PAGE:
Chocolate vs. Rampaging Bear
December 15, 2012 § 2 Comments
I read something that really made me stop to think: it said something like “I hate sonnets!”
(I write sonnets, by the way.)
I couldn’t understand for the life of me what could make these poems so odious. Alongside this declaration was included as corroborating evidence a quote by some guy named Carlos, who was presumably a really good poet forty years ago, who said something about cutting up crabs and putting them into a box. That’s what happens when you write sonnets, you see. Too structured. Too rigid.
Well, I thought about it, and I’m not so sure I agree. Poetry is not the sort of thing where only one method is right, or good, or capable of expressing a meaningful thought at a given place and time. Sonnets work for me. They just.. work.
I’ve written free verse before too; methinks I’ll do it again someday. Come to think of it, I wrote a free poem just this morning. Made up my own meter, it was 2-3-4-4-3 or something like that. (Hey wait.. if it has a regular meter is it still free?) Anyway, it doesn’t matter – I’ve posted non-rhyming poems on my blog a couple times at least.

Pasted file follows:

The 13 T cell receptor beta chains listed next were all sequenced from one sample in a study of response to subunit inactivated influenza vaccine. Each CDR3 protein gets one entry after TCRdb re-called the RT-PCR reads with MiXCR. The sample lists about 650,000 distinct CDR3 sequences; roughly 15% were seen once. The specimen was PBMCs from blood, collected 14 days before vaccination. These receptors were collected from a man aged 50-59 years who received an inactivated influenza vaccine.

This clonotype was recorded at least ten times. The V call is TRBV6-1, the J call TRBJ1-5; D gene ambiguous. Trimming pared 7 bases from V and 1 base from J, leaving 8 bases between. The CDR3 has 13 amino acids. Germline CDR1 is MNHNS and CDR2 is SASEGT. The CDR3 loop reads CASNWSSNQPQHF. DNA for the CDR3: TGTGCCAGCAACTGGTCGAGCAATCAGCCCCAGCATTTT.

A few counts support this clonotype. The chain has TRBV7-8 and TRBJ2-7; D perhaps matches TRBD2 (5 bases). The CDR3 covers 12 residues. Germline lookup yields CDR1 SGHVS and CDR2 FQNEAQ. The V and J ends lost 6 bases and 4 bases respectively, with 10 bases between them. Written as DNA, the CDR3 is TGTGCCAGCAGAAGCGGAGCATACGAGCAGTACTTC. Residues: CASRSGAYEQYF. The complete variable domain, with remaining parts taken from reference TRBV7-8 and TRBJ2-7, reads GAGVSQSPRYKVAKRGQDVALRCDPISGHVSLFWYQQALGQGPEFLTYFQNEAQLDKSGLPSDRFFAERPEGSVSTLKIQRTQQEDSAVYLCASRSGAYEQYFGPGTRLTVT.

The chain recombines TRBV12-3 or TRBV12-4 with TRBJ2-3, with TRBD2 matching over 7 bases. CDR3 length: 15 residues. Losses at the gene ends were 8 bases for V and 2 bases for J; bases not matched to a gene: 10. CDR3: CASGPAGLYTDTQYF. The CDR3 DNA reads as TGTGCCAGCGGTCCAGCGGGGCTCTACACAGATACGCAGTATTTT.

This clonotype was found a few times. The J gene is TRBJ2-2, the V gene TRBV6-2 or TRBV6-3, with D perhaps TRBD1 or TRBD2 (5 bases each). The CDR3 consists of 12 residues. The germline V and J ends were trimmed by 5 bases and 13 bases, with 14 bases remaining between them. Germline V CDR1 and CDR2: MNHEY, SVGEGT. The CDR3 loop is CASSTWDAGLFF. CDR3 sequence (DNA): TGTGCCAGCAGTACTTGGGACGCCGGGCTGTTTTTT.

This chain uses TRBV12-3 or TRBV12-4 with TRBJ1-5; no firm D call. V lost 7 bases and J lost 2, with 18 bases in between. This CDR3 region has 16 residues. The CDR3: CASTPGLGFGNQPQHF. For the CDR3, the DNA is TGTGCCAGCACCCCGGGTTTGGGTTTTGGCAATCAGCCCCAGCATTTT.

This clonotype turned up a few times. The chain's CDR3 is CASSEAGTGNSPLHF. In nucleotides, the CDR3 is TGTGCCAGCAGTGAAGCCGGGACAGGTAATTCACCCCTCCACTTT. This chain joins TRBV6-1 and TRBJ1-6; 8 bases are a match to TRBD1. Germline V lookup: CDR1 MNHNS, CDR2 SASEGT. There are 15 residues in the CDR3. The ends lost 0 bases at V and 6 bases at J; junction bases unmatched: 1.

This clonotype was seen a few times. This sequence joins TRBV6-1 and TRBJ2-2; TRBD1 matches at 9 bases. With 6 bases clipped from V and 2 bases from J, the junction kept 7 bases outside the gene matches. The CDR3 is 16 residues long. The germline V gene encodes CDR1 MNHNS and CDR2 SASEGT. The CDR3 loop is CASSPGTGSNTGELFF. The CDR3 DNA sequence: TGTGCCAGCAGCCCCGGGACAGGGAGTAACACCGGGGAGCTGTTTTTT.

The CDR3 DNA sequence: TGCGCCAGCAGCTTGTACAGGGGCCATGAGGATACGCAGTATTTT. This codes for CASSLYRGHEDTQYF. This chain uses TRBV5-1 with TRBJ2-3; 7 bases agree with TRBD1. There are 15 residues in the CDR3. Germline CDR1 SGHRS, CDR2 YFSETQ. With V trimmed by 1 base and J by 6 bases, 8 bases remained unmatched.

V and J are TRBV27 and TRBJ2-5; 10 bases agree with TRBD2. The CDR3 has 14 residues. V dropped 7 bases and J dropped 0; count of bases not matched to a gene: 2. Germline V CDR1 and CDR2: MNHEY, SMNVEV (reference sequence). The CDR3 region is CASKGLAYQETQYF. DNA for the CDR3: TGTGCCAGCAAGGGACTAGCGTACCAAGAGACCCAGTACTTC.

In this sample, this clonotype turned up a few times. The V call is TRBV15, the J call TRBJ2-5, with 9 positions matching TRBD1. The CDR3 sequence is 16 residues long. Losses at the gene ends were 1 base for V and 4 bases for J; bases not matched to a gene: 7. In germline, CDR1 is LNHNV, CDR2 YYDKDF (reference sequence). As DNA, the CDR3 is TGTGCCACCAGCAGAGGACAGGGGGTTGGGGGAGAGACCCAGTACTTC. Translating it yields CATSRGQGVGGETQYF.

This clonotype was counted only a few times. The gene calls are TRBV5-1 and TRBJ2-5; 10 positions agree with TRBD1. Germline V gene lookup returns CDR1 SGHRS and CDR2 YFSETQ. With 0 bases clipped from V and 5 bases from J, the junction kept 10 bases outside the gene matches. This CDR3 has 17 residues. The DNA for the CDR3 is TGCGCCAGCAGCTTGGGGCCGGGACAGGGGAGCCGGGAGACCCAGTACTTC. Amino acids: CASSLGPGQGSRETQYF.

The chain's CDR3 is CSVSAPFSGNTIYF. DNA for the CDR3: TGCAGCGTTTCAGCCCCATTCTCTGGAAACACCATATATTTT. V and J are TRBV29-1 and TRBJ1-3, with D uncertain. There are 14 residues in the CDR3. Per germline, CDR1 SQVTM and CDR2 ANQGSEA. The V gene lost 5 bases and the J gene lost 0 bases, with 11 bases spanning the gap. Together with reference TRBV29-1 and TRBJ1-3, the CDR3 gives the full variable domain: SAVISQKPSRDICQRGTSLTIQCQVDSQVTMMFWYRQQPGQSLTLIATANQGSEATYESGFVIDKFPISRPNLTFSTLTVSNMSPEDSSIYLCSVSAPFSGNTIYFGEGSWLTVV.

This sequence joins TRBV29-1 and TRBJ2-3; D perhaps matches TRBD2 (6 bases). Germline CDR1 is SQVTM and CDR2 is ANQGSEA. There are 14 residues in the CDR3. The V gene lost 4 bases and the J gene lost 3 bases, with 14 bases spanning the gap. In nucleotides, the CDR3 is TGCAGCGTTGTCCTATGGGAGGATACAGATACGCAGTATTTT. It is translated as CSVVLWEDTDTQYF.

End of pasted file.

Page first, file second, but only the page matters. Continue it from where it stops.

The point is this. This is what it boils down to: peace, love and acceptance, homies. I’m all about reading some awesomely-written free verse, even if I’m not necessarily good at it myself. By the same token, though, I would hope that those poets who contend that free verse is the only way to prevent cutting the crab of our modern-day culture would take a chill pill and love on some rhymed iambic pentameter.
Sonnets aren’t bad. Peace to the poets.
PS. I almost forgot about the title. The title means precisely this: free verse can be like a rampaging bear in all its rawness and brute strength and unaffectedness. Structured poetry, though it can also be so, is more often like delicious chocolates. They’re made into a little boxy shape, true – but there’s variety, and there’s flavor, there’s melt-in-your-mouth goodness. What more do you need?
-Joshua Owens, 12/14/2012
image 1 credit: Darwin Bell via photopin cc
image 2 credit: wallyg via photopin cc
So what do you think? What sort of poetry do you prefer to read and/or write?